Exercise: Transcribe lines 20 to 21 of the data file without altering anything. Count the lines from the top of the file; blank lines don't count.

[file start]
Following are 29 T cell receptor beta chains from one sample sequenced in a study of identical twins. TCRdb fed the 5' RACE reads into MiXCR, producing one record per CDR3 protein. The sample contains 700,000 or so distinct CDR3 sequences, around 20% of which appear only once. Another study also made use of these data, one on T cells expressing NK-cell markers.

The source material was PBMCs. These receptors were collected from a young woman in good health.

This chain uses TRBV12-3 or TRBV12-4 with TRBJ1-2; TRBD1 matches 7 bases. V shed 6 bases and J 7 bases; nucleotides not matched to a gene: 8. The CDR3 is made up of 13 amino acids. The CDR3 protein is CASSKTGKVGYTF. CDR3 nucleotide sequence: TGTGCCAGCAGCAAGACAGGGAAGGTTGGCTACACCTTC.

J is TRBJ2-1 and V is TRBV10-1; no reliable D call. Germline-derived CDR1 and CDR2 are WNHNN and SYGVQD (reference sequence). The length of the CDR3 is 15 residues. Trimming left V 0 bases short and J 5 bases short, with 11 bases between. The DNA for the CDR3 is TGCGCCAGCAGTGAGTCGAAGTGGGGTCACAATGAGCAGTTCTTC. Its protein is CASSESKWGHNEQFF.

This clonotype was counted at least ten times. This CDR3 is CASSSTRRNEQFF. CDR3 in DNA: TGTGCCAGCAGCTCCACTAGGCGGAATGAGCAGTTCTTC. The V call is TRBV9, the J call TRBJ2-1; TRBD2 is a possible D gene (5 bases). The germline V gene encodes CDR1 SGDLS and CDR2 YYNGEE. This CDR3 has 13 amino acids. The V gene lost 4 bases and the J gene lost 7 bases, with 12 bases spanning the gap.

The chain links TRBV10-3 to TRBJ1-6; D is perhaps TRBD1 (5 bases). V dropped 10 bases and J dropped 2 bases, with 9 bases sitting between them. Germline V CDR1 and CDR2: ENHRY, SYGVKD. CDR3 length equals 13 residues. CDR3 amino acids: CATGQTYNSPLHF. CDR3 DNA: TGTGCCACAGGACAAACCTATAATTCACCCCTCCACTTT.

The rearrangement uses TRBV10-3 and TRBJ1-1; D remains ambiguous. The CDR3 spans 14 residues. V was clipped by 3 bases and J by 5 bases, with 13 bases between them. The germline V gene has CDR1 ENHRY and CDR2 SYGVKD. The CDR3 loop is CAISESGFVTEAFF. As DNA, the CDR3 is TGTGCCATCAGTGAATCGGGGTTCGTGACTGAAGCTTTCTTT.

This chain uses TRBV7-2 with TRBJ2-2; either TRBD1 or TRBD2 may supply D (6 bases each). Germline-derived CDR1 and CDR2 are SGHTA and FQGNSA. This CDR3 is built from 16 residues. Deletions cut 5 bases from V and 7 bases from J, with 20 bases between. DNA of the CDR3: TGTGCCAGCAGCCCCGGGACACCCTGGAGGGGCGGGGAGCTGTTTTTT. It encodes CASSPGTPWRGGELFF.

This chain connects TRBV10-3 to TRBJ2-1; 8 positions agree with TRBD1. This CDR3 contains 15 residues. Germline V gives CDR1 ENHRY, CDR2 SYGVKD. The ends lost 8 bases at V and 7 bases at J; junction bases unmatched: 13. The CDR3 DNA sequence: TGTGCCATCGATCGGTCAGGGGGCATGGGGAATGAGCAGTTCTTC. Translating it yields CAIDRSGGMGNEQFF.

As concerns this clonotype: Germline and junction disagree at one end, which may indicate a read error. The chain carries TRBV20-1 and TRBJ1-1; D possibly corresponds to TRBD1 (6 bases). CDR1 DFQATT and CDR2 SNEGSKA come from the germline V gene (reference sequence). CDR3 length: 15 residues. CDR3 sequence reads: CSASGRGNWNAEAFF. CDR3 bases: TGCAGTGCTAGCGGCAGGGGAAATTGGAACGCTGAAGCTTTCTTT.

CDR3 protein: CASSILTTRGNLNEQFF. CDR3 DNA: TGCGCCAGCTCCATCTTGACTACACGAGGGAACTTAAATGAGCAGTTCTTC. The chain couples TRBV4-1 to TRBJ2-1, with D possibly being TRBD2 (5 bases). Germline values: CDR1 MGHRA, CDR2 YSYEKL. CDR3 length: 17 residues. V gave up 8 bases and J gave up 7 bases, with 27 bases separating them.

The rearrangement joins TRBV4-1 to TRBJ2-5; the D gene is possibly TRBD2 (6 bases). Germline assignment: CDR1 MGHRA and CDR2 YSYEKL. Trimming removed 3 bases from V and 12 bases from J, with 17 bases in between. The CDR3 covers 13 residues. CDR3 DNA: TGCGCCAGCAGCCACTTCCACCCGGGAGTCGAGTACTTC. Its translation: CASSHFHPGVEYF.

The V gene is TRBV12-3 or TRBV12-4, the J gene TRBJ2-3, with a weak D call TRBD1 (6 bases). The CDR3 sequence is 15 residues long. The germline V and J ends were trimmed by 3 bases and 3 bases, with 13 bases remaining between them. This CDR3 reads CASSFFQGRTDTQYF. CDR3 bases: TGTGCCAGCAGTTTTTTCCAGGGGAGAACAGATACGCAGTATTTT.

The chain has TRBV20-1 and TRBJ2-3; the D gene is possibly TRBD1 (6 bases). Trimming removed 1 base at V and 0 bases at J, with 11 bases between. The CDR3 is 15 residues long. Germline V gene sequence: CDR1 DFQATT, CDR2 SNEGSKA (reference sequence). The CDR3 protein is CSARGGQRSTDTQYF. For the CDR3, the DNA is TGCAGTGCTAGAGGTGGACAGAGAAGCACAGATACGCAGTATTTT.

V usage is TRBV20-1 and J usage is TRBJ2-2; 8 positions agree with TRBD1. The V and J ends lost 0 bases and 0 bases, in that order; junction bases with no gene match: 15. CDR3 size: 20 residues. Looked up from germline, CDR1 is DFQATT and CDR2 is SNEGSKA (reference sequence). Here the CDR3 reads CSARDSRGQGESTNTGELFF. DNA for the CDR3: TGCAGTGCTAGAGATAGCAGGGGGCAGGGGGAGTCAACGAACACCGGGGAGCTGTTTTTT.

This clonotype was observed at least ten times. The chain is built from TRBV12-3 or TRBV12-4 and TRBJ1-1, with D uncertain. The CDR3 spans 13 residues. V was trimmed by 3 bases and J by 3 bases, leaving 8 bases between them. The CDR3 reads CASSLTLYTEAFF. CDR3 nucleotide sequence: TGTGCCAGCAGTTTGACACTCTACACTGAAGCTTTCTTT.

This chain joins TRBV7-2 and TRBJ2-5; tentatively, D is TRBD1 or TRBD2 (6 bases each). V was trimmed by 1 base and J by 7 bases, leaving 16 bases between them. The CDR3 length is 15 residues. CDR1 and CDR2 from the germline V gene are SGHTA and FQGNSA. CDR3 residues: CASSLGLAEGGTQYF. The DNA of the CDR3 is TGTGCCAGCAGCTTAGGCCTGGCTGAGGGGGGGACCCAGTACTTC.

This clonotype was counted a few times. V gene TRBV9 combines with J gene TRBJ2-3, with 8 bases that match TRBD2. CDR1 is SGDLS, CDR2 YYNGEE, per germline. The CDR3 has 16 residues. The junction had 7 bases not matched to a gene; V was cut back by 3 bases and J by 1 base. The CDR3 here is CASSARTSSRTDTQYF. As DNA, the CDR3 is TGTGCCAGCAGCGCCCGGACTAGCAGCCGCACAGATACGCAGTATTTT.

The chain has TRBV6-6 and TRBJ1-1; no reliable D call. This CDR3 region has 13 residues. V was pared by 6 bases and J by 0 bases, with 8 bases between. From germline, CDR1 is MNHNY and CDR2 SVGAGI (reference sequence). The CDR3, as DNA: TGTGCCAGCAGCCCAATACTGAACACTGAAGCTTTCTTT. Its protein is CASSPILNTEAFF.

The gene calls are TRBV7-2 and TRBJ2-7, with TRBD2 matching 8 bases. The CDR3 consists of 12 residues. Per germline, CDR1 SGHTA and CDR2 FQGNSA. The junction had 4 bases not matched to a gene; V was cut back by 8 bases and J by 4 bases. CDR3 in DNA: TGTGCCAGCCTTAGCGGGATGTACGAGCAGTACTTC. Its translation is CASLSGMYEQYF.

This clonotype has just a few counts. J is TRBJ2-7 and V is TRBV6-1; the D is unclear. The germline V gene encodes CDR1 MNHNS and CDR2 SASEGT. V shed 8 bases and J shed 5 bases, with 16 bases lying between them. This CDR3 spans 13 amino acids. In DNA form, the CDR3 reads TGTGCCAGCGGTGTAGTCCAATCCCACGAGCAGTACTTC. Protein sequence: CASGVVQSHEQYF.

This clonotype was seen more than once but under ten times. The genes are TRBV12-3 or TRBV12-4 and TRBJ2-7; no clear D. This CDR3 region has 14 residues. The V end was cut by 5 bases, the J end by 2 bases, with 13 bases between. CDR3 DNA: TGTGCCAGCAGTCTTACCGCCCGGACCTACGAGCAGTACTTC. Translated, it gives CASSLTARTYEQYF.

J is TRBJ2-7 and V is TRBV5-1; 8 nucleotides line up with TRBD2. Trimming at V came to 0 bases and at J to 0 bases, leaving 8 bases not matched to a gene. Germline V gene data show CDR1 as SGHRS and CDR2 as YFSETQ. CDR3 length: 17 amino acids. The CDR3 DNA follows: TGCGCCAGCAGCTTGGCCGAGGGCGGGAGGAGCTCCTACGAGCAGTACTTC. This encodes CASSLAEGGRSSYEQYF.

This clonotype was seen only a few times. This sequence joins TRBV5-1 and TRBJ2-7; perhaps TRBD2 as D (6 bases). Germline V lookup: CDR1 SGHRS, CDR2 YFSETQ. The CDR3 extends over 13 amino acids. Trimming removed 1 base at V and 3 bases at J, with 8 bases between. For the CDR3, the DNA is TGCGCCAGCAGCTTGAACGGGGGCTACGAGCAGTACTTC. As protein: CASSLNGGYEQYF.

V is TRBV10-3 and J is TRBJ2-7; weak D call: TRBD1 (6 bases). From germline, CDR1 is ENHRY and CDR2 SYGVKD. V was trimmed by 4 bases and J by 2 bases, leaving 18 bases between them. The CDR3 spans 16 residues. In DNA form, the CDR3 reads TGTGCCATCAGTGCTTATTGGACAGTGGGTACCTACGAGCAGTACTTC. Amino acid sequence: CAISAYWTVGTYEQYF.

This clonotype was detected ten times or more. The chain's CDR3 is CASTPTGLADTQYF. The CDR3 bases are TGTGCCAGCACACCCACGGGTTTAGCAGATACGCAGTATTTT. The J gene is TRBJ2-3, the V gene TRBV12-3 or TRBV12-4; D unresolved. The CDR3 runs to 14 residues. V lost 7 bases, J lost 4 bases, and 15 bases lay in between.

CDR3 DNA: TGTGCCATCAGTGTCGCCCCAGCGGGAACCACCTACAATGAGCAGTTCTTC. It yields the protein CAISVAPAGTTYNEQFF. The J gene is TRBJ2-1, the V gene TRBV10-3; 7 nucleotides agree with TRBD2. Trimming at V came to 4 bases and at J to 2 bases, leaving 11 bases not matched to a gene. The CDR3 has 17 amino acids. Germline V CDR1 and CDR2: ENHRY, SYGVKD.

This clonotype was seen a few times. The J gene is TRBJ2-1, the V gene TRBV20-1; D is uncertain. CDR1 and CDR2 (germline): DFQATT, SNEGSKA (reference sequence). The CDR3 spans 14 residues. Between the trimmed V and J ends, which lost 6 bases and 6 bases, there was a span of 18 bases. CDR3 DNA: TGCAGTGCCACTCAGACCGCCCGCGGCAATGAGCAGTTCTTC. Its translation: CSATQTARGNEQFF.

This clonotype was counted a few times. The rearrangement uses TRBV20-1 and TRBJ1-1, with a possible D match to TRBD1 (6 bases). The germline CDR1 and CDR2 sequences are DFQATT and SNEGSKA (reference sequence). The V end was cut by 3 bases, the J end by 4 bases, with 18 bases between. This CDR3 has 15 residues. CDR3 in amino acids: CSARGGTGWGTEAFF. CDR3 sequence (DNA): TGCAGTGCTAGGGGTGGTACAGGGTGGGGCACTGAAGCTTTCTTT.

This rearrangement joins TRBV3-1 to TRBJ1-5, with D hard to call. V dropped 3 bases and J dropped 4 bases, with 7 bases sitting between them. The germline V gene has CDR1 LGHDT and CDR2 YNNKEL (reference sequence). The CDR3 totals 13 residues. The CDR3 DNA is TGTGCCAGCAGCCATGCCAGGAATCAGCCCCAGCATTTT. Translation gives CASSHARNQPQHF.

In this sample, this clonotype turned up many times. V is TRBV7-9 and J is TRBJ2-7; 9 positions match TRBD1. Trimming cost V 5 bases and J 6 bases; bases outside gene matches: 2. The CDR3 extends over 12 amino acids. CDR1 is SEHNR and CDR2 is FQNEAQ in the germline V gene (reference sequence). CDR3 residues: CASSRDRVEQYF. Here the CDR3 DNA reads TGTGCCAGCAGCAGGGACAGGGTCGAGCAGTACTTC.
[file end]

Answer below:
The gene calls are TRBV7-2 and TRBJ2-7, with TRBD2 matching 8 bases. The CDR3 consists of 12 residues. Per germline, CDR1 SGHTA and CDR2 FQGNSA. The junction had 4 bases not matched to a gene; V was cut back by 8 bases and J by 4 bases. CDR3 in DNA: TGTGCCAGCCTTAGCGGGATGTACGAGCAGTACTTC. Its translation is CASLSGMYEQYF.

This clonotype has just a few counts. J is TRBJ2-7 and V is TRBV6-1; the D is unclear. The germline V gene encodes CDR1 MNHNS and CDR2 SASEGT. V shed 8 bases and J shed 5 bases, with 16 bases lying between them. This CDR3 spans 13 amino acids. In DNA form, the CDR3 reads TGTGCCAGCGGTGTAGTCCAATCCCACGAGCAGTACTTC. Protein sequence: CASGVVQSHEQYF.